Joseph Bast is president and CEO of The Heartland Institute. Bast is the coauthor of 12 books, including Rebuilding America's Schools (1990), "Why We Spend Too Much on Health Care" (1992), "Eco-Sanity: A Common-Sense Guide to Environmentalism" (1994), and "Education & Capitalism" (2003). He is also the editor of the Climate Reconsidered Series and "Why Scientists Disagree About Global Warming" (2015). His writing has appeared in Phi Delta Kappan, Economics of Education Review, Wall Street Journal, Investor’s Business Daily, The Cato Journal, USA Today, and many of the country’s largest-circulation newspapers.
Latest posts by Joe Bast (see all)
- Lynn Dicks, a “Natural environment Research Council Knowledge Exchange Fellow at the University of Cambridge, UK,” says “lies and exaggeration on both sides are a necessary part of the democratic process to trigger rapid policy change” and “when I saw the exaggerated pollinator [bees]-decline claim attributed to me in The Guardian I did not seek to correct it….” Amazing. Shouldn’t she be fired? But given her title, maybe she doesn’t really currently have a job.
- A review by Robert P. Crease of the new book Maverick Genius: The Pioneering Odyssey of Freeman Dyson by Phillip Schewe (Thomas Dunne Books, 2013), which mentions in passing and in a dismissive fashion his skepticism about global warming. You would think that when one of the world’s most eminent theoretical physicists denounces global warming alarmism in the most plain and emphatic terms possible that the folks at Nature would take him seriously. But no…
- Two articles about fracking, one claiming the “production of shale gas and oil in the US is overhyped and the costs are underestimated” and the second praises environmentalist efforts to slow down fracking in China. I suppose lowering emissions by trading gas for coal takes second place to the mission of slowing down the world’s engines of commerce.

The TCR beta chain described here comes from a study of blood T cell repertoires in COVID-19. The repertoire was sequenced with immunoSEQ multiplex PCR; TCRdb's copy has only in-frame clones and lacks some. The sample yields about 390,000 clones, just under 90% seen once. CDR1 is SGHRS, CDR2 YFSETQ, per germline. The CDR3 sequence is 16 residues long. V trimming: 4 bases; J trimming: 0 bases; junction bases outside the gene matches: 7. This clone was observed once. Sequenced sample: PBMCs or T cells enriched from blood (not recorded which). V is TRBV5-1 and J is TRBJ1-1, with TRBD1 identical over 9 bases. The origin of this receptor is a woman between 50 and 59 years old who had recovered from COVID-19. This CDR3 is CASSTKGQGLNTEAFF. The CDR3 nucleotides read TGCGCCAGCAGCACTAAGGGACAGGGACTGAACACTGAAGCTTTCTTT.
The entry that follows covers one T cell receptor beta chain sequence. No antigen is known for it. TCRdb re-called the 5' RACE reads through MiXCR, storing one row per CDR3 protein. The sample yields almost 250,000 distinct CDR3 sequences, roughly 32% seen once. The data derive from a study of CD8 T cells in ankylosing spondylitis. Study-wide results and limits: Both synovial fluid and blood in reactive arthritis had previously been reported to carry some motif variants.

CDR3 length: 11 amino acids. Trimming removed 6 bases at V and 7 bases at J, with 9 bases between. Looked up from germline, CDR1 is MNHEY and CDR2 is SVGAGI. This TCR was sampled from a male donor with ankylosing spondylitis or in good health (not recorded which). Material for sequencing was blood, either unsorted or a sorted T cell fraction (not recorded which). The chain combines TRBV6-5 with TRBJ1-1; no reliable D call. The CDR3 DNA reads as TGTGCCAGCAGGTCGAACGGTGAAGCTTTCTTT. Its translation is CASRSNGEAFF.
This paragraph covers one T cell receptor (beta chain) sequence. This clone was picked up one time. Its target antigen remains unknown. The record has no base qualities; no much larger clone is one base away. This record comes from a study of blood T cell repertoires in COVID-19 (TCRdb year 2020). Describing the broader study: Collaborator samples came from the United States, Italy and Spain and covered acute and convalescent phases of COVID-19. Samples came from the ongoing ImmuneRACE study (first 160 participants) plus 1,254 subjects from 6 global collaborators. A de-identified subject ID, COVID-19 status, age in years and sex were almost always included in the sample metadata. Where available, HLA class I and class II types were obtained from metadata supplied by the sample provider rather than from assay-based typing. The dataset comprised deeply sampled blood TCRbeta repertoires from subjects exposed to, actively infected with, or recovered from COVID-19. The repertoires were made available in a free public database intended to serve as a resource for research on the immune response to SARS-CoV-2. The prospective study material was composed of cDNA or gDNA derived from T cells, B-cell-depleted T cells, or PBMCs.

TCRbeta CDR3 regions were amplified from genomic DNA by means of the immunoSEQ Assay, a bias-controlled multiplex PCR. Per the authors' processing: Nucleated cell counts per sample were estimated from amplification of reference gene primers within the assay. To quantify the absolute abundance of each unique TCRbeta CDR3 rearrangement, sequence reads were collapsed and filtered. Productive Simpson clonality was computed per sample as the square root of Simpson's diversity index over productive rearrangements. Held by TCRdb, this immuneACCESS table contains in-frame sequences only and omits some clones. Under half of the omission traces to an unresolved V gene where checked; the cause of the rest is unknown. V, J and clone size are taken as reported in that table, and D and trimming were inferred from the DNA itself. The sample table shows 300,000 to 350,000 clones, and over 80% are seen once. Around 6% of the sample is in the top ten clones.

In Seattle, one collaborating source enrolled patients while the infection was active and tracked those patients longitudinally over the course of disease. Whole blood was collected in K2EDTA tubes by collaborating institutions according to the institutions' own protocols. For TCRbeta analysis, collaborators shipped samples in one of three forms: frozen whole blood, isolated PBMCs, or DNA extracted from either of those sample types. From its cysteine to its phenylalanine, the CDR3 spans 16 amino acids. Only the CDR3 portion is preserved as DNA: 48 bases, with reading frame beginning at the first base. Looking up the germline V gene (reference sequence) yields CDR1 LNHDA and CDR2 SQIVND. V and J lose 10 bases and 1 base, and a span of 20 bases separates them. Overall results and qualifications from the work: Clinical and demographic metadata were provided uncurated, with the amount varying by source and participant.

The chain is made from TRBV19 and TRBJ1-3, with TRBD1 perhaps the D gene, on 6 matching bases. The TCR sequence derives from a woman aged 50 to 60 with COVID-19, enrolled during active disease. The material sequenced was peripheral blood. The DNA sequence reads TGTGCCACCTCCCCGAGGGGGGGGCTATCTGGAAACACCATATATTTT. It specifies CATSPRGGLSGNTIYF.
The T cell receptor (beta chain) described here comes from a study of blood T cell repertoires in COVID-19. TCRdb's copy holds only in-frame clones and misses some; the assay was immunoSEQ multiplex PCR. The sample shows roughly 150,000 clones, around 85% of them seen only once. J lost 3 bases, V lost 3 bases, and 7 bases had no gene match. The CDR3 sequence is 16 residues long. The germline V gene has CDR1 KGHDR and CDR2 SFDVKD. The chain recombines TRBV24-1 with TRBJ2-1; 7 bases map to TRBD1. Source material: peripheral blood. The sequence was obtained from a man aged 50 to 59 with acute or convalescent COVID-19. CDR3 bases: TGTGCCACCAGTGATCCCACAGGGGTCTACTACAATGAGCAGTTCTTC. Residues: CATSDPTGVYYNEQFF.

- A report that the National Academy of Sciences will receive a staggering $350 million from BP, the British oil company, during the next five years, “money that officials at the NAS say the were surprised to receive.” No mention of any potential conflict of interest here, since the reporter clearly views this as a “good guy” getting money from a “bad guy.” How much of the money will end up fueling junk science? Given the recent scandals involving peer reviewed journals, probably quite a lot. The final sentence of the article quotes a biologist in Florida saying “Once the cheques start showing up, there will be an enormous amount of pressure to spend.” And the result will be more alarmism about more natural phenomenon, since after all, that’s what publishers want.
- Three articles on global warming and tropical carbon sequestration. Two are pretty technical, but I gather that the first article (nontechnical) tries to explain away the implications of the second article, which lowers the probability of a tropical rain forest die-back “by almost two orders of magnitude from 21% to 0.24%” (p. 343). The third article also appears to challenge the notion that ecosystems are fragile: “This indicates biome-scale resilience to the interannual variability associated with the early twenty-first century drought — that is, the capacity to tolerate low, annual precipitation and to respond to subsequent periods of favourable water balance” (p. 349). That would seem to be good news, but good luck finding it framed that way in Nature or reported in the MSM.